The story. A ‘glitch’ in the payments system means that it has taken up to three months for hundreds of customers to be charged. Tesco say that 300 of its Express stores were affected between November 2017 and January 2018.
The result. Customers have been unexpectedly charged for payments they thought they’d made months previously, causing some to fall unexpectedly into overdrafts or have to cancel plans.
Tesco has notified ‘as many affected customers as possible’ via a letter, albeit rather last minute. Although it hasn’t revealed which stores were involved, Tesco did promised to reimburse any resulting bank charges.
In theory it isn’t in the wrong. Customers have been notified and apologies distributed. But you can’t help but think Tesco’s payment blunder could have been handled better.
Yes, Tesco was owed the money, but that is not the point in question. Tesco has a social responsibility to its customers. It’s pretty unacceptable for a retailer that owns 6,000 stores nationwide, making it one of the biggest businesses in the country, to effectively forget to charge for goods.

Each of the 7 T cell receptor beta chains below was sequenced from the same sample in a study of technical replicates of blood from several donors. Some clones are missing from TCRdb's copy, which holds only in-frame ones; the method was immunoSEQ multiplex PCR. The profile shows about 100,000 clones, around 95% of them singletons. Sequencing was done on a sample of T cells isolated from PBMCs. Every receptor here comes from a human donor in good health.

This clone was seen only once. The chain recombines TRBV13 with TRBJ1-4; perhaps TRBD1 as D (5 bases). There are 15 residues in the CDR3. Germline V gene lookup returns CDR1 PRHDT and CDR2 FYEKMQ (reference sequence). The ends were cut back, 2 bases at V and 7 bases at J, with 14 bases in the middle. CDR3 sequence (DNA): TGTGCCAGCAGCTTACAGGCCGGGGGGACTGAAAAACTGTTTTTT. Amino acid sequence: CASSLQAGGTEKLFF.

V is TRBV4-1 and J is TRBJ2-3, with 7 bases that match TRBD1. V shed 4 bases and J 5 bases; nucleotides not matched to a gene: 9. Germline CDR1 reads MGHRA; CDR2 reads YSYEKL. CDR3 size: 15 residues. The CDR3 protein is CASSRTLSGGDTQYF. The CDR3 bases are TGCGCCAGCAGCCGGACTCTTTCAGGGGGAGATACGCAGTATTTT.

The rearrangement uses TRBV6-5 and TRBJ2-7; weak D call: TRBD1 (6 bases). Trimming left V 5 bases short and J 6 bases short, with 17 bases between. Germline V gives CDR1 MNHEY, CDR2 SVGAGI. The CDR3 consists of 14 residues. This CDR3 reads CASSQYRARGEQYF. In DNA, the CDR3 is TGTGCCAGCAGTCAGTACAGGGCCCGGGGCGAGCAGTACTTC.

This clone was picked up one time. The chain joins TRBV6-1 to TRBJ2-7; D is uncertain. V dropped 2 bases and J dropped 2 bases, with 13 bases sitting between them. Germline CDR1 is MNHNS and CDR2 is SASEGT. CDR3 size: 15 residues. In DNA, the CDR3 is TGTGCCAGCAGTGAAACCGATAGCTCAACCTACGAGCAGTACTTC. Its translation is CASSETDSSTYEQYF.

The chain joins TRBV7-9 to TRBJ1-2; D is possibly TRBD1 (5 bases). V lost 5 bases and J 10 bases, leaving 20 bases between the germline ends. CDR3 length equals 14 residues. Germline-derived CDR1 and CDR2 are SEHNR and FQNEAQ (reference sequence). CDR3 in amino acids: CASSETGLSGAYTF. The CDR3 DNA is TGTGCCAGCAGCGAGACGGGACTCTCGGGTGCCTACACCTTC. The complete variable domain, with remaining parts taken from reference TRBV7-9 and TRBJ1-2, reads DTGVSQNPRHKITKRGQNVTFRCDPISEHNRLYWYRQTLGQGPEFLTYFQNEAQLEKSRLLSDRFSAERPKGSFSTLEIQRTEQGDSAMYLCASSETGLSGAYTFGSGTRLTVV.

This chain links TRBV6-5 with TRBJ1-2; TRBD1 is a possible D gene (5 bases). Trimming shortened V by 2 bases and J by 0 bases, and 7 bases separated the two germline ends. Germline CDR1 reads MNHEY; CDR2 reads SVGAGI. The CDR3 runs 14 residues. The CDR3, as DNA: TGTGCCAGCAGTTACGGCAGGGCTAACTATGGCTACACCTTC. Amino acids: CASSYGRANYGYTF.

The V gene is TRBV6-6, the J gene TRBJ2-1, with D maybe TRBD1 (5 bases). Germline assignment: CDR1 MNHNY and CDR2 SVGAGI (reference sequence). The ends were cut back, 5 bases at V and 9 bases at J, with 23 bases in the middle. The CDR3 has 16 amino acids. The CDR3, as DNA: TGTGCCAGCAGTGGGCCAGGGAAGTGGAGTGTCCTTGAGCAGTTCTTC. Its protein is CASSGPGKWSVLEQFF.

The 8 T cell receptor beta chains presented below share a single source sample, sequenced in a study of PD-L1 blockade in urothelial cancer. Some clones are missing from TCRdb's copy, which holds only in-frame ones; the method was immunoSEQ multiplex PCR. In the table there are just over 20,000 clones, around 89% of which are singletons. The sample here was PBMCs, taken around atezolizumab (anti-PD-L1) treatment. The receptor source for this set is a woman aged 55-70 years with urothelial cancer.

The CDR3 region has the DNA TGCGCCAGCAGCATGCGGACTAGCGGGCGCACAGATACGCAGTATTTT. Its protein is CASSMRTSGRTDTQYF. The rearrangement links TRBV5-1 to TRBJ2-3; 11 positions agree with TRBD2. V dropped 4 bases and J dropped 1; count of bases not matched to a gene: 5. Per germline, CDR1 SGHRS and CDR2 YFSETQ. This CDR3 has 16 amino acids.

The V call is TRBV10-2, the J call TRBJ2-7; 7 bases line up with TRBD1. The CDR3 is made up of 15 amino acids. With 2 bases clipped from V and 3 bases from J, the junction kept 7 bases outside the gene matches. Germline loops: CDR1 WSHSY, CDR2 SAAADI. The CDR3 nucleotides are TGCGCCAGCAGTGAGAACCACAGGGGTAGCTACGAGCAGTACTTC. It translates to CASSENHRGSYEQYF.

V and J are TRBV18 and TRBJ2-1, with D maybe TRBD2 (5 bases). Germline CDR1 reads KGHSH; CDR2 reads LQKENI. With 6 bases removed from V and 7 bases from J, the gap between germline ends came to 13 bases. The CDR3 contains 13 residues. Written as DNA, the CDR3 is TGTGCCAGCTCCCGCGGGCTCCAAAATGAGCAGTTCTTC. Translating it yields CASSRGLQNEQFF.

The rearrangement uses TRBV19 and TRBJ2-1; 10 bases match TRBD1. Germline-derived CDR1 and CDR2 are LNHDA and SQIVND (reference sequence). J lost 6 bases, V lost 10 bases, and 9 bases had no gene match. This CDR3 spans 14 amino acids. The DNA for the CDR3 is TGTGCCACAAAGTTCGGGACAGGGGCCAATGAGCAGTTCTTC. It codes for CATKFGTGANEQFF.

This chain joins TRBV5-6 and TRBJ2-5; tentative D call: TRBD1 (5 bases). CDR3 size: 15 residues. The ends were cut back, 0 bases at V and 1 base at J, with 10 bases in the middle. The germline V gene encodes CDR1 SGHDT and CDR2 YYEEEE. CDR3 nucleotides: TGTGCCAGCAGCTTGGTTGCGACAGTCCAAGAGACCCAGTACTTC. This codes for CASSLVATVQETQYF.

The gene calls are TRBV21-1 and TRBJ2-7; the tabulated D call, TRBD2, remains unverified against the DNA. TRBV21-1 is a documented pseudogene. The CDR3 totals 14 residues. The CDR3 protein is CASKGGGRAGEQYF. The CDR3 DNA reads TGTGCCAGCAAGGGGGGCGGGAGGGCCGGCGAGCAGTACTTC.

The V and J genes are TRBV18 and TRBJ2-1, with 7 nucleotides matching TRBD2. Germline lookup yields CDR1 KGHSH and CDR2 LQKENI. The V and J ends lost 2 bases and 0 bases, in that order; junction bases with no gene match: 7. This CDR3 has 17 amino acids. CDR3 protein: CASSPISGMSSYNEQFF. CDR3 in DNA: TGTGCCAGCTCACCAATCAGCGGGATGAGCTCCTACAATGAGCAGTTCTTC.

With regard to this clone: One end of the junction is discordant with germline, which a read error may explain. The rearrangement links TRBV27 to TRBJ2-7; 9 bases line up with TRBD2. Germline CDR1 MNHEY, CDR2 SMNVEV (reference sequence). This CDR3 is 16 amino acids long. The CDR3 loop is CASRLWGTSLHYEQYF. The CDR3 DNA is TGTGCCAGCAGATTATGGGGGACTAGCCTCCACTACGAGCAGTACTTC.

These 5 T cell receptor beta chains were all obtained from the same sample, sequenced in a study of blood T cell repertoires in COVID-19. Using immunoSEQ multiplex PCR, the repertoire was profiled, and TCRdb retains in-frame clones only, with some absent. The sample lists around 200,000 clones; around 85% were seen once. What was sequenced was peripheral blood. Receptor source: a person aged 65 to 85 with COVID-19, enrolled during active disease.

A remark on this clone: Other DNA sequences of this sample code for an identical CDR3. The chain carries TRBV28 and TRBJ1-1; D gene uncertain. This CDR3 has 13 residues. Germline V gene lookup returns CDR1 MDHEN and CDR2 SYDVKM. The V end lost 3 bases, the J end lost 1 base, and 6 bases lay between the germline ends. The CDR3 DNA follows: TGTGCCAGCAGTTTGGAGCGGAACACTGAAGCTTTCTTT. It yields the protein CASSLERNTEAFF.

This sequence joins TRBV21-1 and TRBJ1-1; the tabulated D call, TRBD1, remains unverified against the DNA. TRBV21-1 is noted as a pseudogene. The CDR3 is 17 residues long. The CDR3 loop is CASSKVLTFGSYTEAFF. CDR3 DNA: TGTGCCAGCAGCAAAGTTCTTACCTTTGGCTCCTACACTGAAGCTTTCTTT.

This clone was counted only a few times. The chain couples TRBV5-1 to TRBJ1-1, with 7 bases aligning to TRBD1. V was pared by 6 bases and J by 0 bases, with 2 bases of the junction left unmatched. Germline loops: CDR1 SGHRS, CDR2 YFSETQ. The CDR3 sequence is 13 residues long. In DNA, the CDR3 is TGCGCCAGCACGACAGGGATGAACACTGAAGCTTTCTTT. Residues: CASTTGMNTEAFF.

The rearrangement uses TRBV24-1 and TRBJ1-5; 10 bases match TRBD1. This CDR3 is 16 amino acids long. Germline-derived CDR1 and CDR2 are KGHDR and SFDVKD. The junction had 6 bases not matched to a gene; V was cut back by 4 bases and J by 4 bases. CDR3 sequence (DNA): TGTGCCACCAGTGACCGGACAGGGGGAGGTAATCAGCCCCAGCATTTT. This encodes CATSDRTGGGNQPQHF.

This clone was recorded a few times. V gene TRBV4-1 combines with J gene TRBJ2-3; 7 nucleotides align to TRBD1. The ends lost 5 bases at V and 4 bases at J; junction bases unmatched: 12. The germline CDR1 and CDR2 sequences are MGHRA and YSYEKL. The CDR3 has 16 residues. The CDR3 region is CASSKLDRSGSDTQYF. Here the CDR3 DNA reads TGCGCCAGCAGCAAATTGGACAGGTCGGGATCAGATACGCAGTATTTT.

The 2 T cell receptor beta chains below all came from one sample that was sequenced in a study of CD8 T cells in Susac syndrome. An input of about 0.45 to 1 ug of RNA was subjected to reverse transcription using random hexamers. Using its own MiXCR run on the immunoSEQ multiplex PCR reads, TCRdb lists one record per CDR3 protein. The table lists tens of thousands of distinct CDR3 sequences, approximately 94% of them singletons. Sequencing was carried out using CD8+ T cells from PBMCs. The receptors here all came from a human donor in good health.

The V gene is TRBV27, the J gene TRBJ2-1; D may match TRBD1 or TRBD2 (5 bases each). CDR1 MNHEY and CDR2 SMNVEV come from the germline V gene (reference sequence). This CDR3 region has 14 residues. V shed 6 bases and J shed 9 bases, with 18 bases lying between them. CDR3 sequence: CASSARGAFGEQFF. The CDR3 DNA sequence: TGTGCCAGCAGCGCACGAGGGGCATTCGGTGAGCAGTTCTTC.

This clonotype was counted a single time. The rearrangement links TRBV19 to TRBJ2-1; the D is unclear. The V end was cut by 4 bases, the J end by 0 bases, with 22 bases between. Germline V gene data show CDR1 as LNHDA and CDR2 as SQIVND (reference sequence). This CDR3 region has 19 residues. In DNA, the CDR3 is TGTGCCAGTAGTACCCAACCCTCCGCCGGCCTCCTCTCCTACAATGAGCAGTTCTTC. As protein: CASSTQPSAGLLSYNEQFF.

Suddenly recouping the delayed amounts in one sum, from people who in some cases live on a strict monthly budget, is rather short sighted. Surely, some flexibility was called for.
Tesco has avoided a sizeable admin job, but we have to ask how far large corporations should go to protect customers from their own business mistakes.
Maybe Dave Lewis should ensure that all systems are working before thinking about expanding to discount stores...
Image credit: Alex E Proimos/Wikimedia Commons